A Refugee Camp’s Teachers Get Some Welcome Global Support
KAKUMA REFUGEE CAMP, Kenya—Six years ago, Ochwor Onak Okwier wasn’t sure if he was properly educating his students at this crowded refugee camp in northwestern Kenya. Today, two years after completing a teacher-training program, he’s more confident.
“I know my students will understand what I teach them,” said Okwier, who fled Ethiopia in 2004. “I know how to prepare schemes of work and interact with my students. I can see results. Our students here are now performing well in national exams.”
Okwier, 37, is among a new generation of refugees taking advantage of training programs that aim to help refugees educate their neighbors in camp schools. While the programs aren’t perfect—experts said there is plenty to do to improve refugee education—they’re offering hope to those who have often grown up in exile from their homelands.
“I’m now a good teacher,” said the father of five children, four of whom were born as refugees in Kenya.
Okwier receiving his training from Teachers for Teachers, a group formed in 2016 by Teachers College of Columbia University, in New York, in partnership with the United Nations refugee agency, the humanitarian group Finn Church Aid, and the Lutheran World Federation.
The group has helped train and mentor around 550 refugee primary-school teachers in the Kakuma camp. The program offers coaching to trainees and mobile mentoring with international teachers via Whatsapp and other mobile apps.
“The program helps keep otherwise isolated teachers connected to the world,” said Mary Mendenhall, an assistant professor of practice at Teachers College and project director for the Teachers for Teachers initiative in Kakuma. “They feel more valued as teachers, more authentic, less spontaneous, less tentative.”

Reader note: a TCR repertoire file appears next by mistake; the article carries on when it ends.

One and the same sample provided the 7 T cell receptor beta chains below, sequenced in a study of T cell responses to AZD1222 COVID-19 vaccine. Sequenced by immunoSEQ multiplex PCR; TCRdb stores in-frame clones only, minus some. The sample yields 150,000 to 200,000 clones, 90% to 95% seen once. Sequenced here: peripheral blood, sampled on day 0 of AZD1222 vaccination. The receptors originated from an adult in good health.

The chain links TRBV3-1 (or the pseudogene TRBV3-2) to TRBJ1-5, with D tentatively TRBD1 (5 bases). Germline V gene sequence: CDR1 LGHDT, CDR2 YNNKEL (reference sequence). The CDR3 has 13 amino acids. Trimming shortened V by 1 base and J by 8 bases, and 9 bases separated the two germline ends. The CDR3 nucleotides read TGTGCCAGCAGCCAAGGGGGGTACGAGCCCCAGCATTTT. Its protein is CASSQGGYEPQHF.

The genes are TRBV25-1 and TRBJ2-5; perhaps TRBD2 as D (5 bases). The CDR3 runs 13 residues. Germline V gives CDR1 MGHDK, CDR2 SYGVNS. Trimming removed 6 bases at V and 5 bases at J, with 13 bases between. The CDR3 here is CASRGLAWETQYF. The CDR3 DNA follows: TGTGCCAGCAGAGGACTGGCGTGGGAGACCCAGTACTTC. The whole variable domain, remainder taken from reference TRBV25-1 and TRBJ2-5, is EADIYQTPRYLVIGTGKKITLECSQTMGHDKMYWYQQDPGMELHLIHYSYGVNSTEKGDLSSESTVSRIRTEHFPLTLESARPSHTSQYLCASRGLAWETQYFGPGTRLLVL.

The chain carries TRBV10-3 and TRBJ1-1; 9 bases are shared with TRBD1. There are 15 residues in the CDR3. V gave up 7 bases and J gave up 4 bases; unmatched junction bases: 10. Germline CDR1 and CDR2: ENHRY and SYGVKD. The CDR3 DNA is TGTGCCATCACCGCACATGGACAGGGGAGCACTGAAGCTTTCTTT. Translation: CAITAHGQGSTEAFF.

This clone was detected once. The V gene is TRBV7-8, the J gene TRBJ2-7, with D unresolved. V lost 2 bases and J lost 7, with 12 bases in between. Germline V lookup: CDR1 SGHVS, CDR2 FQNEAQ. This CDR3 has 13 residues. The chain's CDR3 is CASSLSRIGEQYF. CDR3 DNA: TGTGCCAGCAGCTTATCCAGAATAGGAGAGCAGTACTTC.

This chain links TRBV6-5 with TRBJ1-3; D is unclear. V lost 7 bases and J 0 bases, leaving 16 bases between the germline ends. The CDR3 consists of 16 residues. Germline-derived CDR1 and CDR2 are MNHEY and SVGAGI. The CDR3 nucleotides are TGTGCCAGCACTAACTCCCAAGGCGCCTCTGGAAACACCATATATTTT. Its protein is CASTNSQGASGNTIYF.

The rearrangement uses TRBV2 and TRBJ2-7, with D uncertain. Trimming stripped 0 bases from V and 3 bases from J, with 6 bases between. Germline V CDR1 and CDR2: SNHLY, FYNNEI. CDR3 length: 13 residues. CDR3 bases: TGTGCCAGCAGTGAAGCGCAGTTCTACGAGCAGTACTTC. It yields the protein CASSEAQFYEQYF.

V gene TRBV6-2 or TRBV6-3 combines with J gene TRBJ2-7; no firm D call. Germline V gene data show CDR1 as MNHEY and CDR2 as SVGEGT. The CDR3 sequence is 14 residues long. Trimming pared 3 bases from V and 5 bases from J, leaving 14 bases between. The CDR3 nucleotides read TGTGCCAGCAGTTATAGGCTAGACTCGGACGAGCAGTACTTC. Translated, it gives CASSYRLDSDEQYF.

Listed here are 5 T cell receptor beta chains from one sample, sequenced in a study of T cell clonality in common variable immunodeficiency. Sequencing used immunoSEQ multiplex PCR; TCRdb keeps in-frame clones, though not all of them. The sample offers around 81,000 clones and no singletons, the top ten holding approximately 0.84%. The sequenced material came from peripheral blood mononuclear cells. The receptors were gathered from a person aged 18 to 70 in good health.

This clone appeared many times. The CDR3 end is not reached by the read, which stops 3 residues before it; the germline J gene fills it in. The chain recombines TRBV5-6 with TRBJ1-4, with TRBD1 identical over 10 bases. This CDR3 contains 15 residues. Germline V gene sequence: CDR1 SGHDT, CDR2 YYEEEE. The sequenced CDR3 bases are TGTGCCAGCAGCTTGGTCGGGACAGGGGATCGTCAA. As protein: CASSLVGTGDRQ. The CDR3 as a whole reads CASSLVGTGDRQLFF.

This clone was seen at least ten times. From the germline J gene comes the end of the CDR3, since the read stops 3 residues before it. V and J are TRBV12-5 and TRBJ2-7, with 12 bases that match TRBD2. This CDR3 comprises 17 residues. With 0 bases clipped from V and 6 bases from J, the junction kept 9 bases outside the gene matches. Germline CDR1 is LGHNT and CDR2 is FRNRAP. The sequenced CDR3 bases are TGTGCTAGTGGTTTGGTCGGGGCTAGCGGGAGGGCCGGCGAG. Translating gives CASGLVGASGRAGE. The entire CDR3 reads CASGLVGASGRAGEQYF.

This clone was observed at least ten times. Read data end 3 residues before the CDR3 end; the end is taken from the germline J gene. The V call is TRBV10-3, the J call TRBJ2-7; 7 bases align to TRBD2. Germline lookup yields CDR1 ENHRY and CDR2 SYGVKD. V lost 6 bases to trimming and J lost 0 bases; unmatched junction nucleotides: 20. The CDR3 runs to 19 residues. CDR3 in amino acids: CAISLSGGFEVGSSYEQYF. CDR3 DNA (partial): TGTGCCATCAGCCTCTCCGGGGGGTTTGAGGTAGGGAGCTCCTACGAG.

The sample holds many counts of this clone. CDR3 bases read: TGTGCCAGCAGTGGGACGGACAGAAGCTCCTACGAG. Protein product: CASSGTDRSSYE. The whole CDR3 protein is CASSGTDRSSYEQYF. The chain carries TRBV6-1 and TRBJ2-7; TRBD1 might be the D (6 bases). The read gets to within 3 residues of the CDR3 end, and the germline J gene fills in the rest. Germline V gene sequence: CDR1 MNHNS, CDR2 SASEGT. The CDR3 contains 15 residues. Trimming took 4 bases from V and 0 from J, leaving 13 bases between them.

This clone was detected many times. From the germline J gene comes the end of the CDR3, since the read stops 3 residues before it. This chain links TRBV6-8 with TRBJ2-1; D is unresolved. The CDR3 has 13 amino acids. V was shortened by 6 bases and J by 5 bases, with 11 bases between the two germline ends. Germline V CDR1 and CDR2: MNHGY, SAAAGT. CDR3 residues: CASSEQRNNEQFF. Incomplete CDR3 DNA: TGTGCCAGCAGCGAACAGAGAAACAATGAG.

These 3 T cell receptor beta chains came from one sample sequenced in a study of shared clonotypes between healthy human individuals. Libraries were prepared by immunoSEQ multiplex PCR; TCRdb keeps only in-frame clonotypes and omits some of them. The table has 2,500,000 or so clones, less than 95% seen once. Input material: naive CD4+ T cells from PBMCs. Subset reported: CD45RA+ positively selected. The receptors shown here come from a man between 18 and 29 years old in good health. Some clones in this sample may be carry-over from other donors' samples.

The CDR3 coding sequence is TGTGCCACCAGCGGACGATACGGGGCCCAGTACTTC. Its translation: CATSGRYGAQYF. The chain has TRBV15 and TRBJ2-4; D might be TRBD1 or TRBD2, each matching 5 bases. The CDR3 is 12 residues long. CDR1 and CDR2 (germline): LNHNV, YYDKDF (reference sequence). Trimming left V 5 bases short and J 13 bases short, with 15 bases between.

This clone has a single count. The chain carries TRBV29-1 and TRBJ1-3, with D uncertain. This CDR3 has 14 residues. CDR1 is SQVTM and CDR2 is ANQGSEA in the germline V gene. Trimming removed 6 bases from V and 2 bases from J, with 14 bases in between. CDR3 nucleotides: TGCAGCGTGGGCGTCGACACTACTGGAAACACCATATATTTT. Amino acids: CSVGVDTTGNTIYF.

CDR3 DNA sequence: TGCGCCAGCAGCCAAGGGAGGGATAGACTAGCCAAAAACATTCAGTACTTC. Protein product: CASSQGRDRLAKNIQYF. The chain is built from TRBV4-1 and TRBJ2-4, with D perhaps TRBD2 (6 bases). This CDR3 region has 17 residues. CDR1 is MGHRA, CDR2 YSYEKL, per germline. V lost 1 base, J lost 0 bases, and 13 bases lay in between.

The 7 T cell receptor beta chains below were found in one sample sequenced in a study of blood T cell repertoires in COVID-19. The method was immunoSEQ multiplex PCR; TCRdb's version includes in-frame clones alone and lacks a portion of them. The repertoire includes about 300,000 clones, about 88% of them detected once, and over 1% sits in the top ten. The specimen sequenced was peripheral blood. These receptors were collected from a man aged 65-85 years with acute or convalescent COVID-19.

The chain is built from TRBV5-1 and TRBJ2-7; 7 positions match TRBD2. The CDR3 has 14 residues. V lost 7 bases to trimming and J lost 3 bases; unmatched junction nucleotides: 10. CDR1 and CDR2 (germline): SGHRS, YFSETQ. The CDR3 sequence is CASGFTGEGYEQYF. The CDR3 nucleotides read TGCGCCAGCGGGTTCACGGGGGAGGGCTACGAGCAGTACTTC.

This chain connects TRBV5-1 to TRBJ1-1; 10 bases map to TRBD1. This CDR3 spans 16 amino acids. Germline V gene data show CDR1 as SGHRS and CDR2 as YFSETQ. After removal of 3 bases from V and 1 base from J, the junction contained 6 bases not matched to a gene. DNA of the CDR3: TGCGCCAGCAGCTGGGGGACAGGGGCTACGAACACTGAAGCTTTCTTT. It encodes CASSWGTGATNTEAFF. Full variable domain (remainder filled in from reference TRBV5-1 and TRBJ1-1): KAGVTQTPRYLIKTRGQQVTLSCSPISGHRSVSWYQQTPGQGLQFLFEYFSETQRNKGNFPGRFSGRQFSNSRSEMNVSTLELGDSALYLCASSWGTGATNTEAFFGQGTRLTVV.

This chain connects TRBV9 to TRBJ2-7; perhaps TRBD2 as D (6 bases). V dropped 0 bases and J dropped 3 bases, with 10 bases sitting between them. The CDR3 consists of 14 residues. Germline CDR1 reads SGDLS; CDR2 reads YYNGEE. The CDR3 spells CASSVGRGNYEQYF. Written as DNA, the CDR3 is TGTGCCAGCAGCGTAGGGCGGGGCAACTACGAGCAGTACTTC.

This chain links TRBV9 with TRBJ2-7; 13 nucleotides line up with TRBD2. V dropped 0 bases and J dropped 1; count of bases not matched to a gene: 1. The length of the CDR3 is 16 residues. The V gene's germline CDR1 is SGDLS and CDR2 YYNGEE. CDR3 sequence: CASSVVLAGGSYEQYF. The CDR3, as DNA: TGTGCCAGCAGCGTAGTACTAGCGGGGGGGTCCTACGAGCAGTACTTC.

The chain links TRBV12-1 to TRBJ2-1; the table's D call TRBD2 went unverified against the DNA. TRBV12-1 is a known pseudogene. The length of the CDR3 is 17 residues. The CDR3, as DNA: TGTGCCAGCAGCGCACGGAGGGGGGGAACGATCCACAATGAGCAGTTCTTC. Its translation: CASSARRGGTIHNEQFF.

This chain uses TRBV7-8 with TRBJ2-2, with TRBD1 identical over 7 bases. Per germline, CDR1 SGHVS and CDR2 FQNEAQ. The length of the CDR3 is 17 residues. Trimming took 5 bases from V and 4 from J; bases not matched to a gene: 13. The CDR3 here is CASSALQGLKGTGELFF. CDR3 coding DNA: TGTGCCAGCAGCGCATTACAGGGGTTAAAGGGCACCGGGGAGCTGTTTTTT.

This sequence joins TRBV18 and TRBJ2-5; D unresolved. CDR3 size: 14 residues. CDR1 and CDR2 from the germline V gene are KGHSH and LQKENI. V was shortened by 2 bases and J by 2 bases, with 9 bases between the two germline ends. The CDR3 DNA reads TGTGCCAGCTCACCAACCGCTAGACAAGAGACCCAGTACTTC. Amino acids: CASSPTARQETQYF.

The program was an outgrowth of a Teachers in Crisis Contexts working group that Mendenhall and others established in 2014 to produce learning materials to help refugees in Kakuma realize their human right to an education. The camp and a nearby settlement are home to more than 185,000 registered refugees and asylum-seekers, according to the U.N. refugee agency. Around 86,000 students attend schools in the camp or in Kenyan secondary schools.
“The fact that the camp has been there for 20 years and there was little or no training happening for those teachers just seemed ridiculous if not unethical and irresponsible,” said Mendenhall.
Helping qualified refugees become teachers—they usually must at least have a high-school diploma—was also a clear way not only to develop skills among refugees but create an environment in which refugee children are more likely to learn, she added.
“Many of those teachers are highly motivated, especially the ones who grew up in the camp, and know education is one thing those kids can take away from the experience,” she said.
Okwier agreed. “Life as a refugee is very hard,” he said. “You have no access to anything, but you have to live like other people. As refugee teachers, we are the only people who can understand the challenges of these students and what they are going through as refugees.”